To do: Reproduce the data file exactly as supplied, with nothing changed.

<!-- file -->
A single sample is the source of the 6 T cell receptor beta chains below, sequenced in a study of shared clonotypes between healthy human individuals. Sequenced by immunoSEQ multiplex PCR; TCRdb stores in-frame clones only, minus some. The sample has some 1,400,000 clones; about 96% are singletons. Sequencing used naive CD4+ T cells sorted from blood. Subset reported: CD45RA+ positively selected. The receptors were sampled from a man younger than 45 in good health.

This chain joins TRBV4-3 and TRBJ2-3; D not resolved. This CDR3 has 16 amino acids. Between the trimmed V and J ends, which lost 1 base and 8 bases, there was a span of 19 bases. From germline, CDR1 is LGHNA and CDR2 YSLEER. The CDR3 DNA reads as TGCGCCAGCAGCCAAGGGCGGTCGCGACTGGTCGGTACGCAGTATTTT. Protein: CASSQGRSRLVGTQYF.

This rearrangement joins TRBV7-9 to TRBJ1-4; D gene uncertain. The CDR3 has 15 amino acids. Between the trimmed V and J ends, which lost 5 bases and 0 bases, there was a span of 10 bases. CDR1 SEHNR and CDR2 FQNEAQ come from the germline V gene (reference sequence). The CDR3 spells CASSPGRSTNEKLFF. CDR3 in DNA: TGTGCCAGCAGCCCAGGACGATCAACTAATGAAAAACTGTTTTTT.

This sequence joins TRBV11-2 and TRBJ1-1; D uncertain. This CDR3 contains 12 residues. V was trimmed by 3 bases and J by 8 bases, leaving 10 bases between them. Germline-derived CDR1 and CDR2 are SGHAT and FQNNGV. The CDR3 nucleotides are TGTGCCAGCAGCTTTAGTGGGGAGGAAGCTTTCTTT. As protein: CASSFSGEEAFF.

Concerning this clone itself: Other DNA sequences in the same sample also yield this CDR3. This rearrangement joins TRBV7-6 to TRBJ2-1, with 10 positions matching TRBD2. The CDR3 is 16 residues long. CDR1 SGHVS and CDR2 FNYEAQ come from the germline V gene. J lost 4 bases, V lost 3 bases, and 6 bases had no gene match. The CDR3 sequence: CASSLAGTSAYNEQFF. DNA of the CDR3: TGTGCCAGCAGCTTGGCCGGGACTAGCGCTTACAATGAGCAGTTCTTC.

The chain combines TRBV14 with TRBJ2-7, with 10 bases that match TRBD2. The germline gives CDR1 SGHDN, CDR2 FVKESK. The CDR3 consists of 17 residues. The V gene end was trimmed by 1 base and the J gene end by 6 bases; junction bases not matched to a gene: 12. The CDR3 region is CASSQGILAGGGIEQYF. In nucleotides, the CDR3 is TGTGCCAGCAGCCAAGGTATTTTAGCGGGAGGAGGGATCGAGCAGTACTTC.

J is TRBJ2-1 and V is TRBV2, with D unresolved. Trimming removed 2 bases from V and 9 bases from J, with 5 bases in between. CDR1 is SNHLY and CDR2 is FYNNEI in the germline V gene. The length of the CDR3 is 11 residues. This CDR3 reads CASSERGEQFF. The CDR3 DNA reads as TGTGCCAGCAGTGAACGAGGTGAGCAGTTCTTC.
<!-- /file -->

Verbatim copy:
A single sample is the source of the 6 T cell receptor beta chains below, sequenced in a study of shared clonotypes between healthy human individuals. Sequenced by immunoSEQ multiplex PCR; TCRdb stores in-frame clones only, minus some. The sample has some 1,400,000 clones; about 96% are singletons. Sequencing used naive CD4+ T cells sorted from blood. Subset reported: CD45RA+ positively selected. The receptors were sampled from a man younger than 45 in good health.

This chain joins TRBV4-3 and TRBJ2-3; D not resolved. This CDR3 has 16 amino acids. Between the trimmed V and J ends, which lost 1 base and 8 bases, there was a span of 19 bases. From germline, CDR1 is LGHNA and CDR2 YSLEER. The CDR3 DNA reads as TGCGCCAGCAGCCAAGGGCGGTCGCGACTGGTCGGTACGCAGTATTTT. Protein: CASSQGRSRLVGTQYF.

This rearrangement joins TRBV7-9 to TRBJ1-4; D gene uncertain. The CDR3 has 15 amino acids. Between the trimmed V and J ends, which lost 5 bases and 0 bases, there was a span of 10 bases. CDR1 SEHNR and CDR2 FQNEAQ come from the germline V gene (reference sequence). The CDR3 spells CASSPGRSTNEKLFF. CDR3 in DNA: TGTGCCAGCAGCCCAGGACGATCAACTAATGAAAAACTGTTTTTT.

This sequence joins TRBV11-2 and TRBJ1-1; D uncertain. This CDR3 contains 12 residues. V was trimmed by 3 bases and J by 8 bases, leaving 10 bases between them. Germline-derived CDR1 and CDR2 are SGHAT and FQNNGV. The CDR3 nucleotides are TGTGCCAGCAGCTTTAGTGGGGAGGAAGCTTTCTTT. As protein: CASSFSGEEAFF.

Concerning this clone itself: Other DNA sequences in the same sample also yield this CDR3. This rearrangement joins TRBV7-6 to TRBJ2-1, with 10 positions matching TRBD2. The CDR3 is 16 residues long. CDR1 SGHVS and CDR2 FNYEAQ come from the germline V gene. J lost 4 bases, V lost 3 bases, and 6 bases had no gene match. The CDR3 sequence: CASSLAGTSAYNEQFF. DNA of the CDR3: TGTGCCAGCAGCTTGGCCGGGACTAGCGCTTACAATGAGCAGTTCTTC.

The chain combines TRBV14 with TRBJ2-7, with 10 bases that match TRBD2. The germline gives CDR1 SGHDN, CDR2 FVKESK. The CDR3 consists of 17 residues. The V gene end was trimmed by 1 base and the J gene end by 6 bases; junction bases not matched to a gene: 12. The CDR3 region is CASSQGILAGGGIEQYF. In nucleotides, the CDR3 is TGTGCCAGCAGCCAAGGTATTTTAGCGGGAGGAGGGATCGAGCAGTACTTC.

J is TRBJ2-1 and V is TRBV2, with D unresolved. Trimming removed 2 bases from V and 9 bases from J, with 5 bases in between. CDR1 is SNHLY and CDR2 is FYNNEI in the germline V gene. The length of the CDR3 is 11 residues. This CDR3 reads CASSERGEQFF. The CDR3 DNA reads as TGTGCCAGCAGTGAACGAGGTGAGCAGTTCTTC.